As a top 10 cause of death in this income group, diarrhoeal diseases remain a significant challenge. However, this category of diseases represents the biggest decrease in absolute deaths, falling from 1.9 million to 1.1 million between 2000 and 2019. The biggest increase in absolute deaths is from ischaemic heart disease, rising by more than 1 million to 3.1 million since 2000. HIV/AIDS has seen the biggest decrease in rank among the previous top 10 causes of death in 2000, moving from 8th to 15th.
In upper-middle-income countries, there has been a notable rise in deaths from lung cancer, which have increased by 411 000; more than double the increase in deaths of all three other income groups combined. In addition, stomach cancer features highly in upper-middle-income countries compared to the other income groups, remaining the only group with this disease in the top 10 causes of death.
One of the biggest decreases in terms of absolute number of deaths is for chronic obstructive pulmonary disease, which has fallen by nearly 264 000 to 1.3 million deaths. However, deaths from ischaemic heart disease have increased by more than 1.2 million, the largest rise in any income group in terms of absolute number of deaths from this cause.
There is only one communicable disease (lower respiratory infections) in the top 10 causes of death for upper-middle-income countries. Notably, there has been a 31% fall in deaths from suicide since 2000 in this income category, decreasing to 234 000 deaths in 2019.
In high-income countries, deaths are increasing for all top 10 diseases except two. Ischaemic heart disease and stroke are the only causes of death in the top 10 for which the total numbers have gone down between 2000 and 2019, by 16% (or 327 000 deaths) and by 21% (or 205 000 deaths) respectively. High-income is the only category of income group in which there have been decreasing numbers of deaths from these two diseases. Nonetheless ischaemic heart disease and stroke have remained in the top three causes of death for this income category, with a combined total of over 2.5 million fatalities in 2019. In addition, deaths from hypertensive heart disease are rising. Reflecting a global trend, this disease has risen from the 18th leading cause of death to the 9th.
Deaths due to Alzheimer’s disease and other dementias have increased, overtaking stroke to become the second leading cause in high-income countries, and being responsible for the deaths of 814 000 people in 2019. And, as with upper-middle-income countries, only one communicable disease, lower respiratory infections, appears in the top 10 causes of death.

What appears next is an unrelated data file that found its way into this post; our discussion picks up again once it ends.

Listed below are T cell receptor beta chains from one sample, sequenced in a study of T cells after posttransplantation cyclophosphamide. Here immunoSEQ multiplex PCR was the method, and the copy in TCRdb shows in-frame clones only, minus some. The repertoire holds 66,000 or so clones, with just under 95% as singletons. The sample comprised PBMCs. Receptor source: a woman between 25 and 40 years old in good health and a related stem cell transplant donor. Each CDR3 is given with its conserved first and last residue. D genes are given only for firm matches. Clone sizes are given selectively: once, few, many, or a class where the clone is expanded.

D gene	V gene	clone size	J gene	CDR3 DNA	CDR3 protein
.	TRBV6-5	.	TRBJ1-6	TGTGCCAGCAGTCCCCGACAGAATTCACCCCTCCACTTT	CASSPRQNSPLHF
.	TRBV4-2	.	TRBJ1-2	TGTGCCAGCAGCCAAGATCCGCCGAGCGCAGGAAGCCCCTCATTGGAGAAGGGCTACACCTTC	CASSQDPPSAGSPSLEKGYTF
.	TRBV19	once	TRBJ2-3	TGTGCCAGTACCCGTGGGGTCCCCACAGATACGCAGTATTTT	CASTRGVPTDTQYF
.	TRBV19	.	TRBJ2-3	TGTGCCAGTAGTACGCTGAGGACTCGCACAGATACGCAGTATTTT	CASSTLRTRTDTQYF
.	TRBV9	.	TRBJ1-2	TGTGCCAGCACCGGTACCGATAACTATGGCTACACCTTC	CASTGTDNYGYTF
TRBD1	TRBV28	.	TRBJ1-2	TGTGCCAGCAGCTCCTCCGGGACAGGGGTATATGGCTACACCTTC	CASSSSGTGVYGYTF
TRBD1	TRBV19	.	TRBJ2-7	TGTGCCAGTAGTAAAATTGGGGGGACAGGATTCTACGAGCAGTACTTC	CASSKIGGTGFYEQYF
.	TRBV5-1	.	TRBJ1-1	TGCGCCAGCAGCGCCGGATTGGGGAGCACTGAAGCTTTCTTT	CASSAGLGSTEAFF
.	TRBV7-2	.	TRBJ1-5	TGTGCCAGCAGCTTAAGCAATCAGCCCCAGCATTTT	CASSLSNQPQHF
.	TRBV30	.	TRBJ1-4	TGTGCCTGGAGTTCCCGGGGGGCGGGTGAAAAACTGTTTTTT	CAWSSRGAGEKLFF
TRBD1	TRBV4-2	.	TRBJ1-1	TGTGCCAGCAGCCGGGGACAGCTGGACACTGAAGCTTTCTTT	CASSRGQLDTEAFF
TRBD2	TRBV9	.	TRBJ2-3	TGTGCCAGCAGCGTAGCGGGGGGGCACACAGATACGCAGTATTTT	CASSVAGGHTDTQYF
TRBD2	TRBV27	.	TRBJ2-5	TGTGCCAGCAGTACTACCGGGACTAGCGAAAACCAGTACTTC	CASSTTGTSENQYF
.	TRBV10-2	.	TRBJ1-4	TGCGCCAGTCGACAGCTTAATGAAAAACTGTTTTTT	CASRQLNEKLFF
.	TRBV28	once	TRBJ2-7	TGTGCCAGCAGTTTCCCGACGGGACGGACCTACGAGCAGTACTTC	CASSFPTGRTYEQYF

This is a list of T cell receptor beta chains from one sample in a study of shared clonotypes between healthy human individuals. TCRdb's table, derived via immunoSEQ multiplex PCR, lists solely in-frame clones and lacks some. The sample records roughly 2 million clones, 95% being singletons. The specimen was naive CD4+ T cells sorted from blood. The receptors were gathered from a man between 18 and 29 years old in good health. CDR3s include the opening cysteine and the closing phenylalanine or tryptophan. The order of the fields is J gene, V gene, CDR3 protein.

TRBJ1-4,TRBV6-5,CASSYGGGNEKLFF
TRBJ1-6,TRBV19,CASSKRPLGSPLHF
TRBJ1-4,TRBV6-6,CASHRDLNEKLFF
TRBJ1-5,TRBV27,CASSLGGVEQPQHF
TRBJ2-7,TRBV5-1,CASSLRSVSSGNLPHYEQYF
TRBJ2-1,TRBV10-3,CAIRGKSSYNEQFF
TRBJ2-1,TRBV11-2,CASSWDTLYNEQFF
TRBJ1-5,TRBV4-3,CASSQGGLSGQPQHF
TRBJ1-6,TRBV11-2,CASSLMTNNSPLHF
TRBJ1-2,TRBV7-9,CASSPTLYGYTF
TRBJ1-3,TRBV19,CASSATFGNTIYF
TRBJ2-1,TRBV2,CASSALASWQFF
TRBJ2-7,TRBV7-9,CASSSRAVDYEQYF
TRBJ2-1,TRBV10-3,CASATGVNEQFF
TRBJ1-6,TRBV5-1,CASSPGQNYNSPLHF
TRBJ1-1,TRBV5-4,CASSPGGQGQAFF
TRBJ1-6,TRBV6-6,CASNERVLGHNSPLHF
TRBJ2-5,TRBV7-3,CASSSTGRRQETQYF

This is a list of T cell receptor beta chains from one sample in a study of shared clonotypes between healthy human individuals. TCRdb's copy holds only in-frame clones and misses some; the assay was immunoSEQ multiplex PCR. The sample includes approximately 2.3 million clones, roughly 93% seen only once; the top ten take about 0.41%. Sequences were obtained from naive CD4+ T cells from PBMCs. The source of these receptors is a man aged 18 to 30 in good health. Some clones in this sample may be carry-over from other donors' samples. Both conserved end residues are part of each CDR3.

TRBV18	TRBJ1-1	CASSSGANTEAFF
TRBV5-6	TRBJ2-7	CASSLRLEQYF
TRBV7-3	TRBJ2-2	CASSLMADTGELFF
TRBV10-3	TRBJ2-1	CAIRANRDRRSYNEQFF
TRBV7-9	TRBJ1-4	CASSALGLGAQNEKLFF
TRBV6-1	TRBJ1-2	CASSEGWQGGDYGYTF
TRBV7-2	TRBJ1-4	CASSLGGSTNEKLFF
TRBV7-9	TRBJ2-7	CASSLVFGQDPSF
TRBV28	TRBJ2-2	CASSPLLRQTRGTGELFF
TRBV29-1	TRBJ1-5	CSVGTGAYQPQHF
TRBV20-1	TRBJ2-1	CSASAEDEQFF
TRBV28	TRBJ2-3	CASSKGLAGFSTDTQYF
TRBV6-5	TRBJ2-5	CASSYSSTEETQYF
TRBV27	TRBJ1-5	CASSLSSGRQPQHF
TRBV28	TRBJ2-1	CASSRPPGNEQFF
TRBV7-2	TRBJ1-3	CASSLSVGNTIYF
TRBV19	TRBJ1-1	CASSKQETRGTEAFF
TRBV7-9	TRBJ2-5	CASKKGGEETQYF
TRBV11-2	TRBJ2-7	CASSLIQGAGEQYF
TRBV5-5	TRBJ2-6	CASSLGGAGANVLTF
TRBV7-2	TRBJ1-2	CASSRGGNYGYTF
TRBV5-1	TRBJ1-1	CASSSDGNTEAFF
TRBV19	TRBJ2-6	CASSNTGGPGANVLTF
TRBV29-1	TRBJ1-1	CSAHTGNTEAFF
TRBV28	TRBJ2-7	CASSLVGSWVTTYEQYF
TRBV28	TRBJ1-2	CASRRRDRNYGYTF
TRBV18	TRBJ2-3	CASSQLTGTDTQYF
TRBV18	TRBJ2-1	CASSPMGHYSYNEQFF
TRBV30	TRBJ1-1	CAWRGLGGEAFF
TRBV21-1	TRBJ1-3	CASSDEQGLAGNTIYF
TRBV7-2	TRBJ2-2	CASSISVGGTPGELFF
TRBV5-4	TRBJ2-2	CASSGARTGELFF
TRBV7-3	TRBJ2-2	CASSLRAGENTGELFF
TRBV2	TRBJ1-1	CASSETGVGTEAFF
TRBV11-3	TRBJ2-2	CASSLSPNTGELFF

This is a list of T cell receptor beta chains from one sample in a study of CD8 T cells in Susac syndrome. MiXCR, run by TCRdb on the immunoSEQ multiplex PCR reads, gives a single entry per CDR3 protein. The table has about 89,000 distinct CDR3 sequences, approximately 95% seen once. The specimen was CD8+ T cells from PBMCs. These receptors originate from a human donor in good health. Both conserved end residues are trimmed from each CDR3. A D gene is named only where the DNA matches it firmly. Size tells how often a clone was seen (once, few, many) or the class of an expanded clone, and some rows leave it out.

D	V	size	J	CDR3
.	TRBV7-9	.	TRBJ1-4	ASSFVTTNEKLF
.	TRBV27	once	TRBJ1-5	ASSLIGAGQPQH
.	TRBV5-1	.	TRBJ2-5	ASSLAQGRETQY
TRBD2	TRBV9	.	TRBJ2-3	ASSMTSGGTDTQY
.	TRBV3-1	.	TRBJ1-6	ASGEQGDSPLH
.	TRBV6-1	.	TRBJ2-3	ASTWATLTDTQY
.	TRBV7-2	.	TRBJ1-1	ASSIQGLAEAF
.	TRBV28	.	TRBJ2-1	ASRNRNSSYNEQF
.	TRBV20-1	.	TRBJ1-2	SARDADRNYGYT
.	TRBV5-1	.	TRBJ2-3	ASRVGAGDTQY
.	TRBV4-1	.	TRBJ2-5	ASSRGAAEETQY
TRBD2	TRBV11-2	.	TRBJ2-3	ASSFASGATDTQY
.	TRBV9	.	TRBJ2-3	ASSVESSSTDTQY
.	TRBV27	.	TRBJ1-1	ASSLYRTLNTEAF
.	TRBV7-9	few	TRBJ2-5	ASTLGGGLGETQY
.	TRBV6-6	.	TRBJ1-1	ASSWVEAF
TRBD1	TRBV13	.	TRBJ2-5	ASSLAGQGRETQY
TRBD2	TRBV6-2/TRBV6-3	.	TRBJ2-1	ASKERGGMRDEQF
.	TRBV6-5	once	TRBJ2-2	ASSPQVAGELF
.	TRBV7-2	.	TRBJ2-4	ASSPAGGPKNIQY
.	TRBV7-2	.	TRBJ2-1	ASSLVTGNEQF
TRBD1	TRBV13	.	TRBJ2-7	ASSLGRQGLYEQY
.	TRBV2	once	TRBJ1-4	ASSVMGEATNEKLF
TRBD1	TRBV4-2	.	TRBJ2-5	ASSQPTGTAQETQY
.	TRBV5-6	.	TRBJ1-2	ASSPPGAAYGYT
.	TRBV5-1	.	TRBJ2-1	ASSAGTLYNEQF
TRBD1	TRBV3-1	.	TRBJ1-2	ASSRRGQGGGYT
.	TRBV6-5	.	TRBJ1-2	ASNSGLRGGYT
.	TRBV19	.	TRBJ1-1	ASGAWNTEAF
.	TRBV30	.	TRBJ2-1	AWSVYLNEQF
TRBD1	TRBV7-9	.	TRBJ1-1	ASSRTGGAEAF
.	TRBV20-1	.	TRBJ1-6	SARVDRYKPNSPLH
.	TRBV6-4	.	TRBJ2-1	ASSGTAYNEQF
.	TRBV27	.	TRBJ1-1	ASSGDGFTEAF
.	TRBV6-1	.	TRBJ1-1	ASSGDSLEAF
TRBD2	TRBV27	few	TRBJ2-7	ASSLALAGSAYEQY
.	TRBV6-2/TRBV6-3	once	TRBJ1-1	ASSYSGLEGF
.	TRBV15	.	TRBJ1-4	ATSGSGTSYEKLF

Why do we need to know the reasons people die?
It is important to know why people die to improve how people live. Measuring how many people die each year helps to assess the effectiveness of our health systems and direct resources to where they are needed most. For example, mortality data can help focus activities and resource allocation among sectors such as transportation, food and agriculture, and the environment as well as health.
COVID-19 has highlighted the importance for countries to invest in civil registration and vital statistics systems to allow daily counting of deaths, and direct prevention and treatment efforts. It has also revealed inherent fragmentation in data collection systems in most low-income countries, where policy-makers still do not know with confidence how many people die and of what causes.
To address this critical gap, WHO has partnered with global actors to launch Revealing the Toll of COVID-19: Technical Package for Rapid Mortality Surveillance and Epidemic Response. By providing the tools and guidance for rapid mortality surveillance, countries can collect data on total number of deaths by day, week, sex, age and location, thus enabling health leaders to trigger more timely efforts for improvements to health.
Furthermore, the World Health Organization develops standards and best practices for data collection, processing and synthesis through the consolidated and improved International Classification of Diseases (ICD-11) – a digital platform that facilitates reporting of timely and accurate data for causes of death for countries to routinely generate and use health information that conforms to international standards.
The routine collection and analysis of high-quality data on deaths and causes of death, as well as data on disability, disaggregated by age, sex and geographic location, is essential for improving health and reducing deaths and disability across the world